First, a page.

Erin Lloyd Jones is an archaeologist from Wales who specialises in late Prehistoric hillforts and has a wider passion for British heritage and culture.
Erin doesn’t just dig archaeology- she loves it, making sure that other people ‘dig it’ too. As a public engagement archaeologist, it’s her job to get people excited about the past. Roles with the National Trust, Bangor University, the award winning Landscape Partnership Scheme Heather and Hillforts and Cadw, the Welsh Government’s Historic Environment Service, have enabled her to share her passion with both visitors to and residents of the United Kingdom.
She first hit the headlines when she formed a partnership with a London Gallery to exhibit and sell original Picasso & Matisse artworks at north east Wales National Trust property, Erddig. As well as arranging for the property to host Wrexham Food Festival, she also organised an exclusive evening banquet in the grounds; the seven course menu inspired by Edwardian menus stored in the archives at the site.
Her work for Heather and Hillforts has been highly acclaimed, using new technology to interpret ancient sites as well as traditional techniques. This included developing a ‘heritage car park’ using countryside crafts and inspiration from the rich archaeological landscape, awarded the Civic Trust’s Quayle Award for sympathetic design in an historic area. Working with a microbrewery, she helped devise a suite of craft ales, using ingredients from the heather-clad moorlands, named after the hillforts within the Clwydian Range Area of Outstanding Natural Beauty.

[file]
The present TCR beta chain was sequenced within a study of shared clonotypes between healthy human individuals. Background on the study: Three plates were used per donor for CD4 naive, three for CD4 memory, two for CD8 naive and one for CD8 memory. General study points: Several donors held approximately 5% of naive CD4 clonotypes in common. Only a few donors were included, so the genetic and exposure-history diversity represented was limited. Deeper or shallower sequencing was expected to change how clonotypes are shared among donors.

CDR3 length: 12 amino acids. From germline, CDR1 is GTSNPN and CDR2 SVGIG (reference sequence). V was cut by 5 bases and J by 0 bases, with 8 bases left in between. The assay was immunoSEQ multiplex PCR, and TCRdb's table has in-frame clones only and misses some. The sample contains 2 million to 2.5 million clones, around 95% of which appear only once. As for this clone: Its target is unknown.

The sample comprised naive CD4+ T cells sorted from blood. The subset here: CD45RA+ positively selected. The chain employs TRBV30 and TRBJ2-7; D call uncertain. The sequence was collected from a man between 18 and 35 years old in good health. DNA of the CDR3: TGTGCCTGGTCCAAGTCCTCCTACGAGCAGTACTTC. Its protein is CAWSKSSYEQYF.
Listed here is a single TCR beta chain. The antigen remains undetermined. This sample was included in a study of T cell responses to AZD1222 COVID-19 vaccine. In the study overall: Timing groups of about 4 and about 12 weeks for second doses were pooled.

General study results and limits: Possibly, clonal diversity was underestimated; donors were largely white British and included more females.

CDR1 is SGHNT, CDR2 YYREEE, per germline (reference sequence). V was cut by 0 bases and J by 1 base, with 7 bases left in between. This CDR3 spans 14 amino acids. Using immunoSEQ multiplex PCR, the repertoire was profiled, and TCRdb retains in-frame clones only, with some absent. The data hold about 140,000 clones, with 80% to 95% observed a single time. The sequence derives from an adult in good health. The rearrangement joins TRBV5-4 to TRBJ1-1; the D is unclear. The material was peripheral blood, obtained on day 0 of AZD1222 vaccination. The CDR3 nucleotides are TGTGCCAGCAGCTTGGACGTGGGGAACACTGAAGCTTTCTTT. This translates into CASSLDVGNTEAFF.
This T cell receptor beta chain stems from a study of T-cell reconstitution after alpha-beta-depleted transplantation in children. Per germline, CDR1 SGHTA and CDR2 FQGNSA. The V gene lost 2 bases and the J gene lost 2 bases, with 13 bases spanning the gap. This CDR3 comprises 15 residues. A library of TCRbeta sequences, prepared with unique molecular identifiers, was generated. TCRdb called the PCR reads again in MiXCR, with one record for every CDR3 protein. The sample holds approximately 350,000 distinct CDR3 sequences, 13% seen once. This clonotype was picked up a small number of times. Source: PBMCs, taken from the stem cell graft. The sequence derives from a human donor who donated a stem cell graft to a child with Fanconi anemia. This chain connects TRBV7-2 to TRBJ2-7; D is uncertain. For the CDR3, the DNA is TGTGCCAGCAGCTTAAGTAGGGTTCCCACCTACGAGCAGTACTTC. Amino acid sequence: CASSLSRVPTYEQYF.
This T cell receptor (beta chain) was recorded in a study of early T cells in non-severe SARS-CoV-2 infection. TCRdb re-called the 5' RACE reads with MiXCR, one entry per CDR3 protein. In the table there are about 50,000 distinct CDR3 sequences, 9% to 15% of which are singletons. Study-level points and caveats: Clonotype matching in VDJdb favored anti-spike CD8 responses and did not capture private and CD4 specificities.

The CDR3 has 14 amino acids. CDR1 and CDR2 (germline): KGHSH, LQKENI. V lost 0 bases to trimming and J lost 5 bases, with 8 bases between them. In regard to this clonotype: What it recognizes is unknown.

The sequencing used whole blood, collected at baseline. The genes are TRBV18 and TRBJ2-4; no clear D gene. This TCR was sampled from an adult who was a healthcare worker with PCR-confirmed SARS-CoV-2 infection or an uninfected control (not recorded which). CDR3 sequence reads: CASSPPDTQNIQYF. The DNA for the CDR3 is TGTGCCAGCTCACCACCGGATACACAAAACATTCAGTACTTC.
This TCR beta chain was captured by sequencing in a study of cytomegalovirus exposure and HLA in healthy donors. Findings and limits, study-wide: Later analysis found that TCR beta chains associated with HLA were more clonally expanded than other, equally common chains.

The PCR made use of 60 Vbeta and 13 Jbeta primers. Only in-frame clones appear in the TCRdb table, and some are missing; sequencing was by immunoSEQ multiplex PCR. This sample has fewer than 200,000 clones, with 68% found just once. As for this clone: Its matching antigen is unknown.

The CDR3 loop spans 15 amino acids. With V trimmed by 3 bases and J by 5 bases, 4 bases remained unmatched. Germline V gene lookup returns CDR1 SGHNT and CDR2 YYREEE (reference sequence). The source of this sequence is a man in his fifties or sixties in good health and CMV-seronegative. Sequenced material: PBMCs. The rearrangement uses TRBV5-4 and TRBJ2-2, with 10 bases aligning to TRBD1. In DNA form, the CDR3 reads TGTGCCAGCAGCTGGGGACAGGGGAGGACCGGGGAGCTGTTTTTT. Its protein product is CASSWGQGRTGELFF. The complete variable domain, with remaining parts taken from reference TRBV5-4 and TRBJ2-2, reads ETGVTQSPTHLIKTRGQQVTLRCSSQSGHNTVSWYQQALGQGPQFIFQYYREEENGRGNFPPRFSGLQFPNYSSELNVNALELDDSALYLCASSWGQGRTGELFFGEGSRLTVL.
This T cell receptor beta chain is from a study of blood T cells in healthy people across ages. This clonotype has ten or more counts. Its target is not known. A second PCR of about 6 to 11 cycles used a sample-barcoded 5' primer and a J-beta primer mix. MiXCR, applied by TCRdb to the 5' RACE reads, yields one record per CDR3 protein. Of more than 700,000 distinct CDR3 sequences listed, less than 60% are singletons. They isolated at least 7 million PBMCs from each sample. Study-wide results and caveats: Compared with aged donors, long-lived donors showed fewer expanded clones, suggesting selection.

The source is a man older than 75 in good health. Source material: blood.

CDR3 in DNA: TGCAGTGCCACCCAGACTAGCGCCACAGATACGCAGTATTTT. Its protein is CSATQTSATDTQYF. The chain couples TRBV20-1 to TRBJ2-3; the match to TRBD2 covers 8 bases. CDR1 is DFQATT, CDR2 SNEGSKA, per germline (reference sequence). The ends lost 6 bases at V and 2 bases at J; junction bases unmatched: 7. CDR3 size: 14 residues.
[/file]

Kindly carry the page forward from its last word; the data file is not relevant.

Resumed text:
Erin hit the international press when she devised the ‘Hillfort Glow’ experiment, working with over 200 volunteers, reconnecting communities with their local hillfort on ten sites across Wales and England, coming together at dusk to signal to one another using light. This helped raise awareness of the monuments, on a local scale and gathering international interest, exploring how the monuments sit within the landscape and how the hillforts may have connected with one another, long before Twitter and Snapchat!
Erin’s research at Bangor University digs deeper into this concept, exploring dating evidence of the 100+ hillforts in north Wales and the borders, investigating visibility and whether view was important during site selection, around 2,500 years ago. Using traditional techniques such as excavation and geophysical surveys, paired with Geographical Information Systems, viewshed analysis and radiocarbon dating, she is starting to piece together the mysterious hillfort jigsaw, discovering more about why there are so many in this area of Britain and how they are all connected.
In between her research and working as Heritage Interpretation Manager for Cadw, the Welsh Government’s Historic Environment Service, she is in her element working with the public; sharing her passion for British heritage, traditions and culture through her infectious enthusiasm and fascinating stories about the amazing places she works, lives and loves.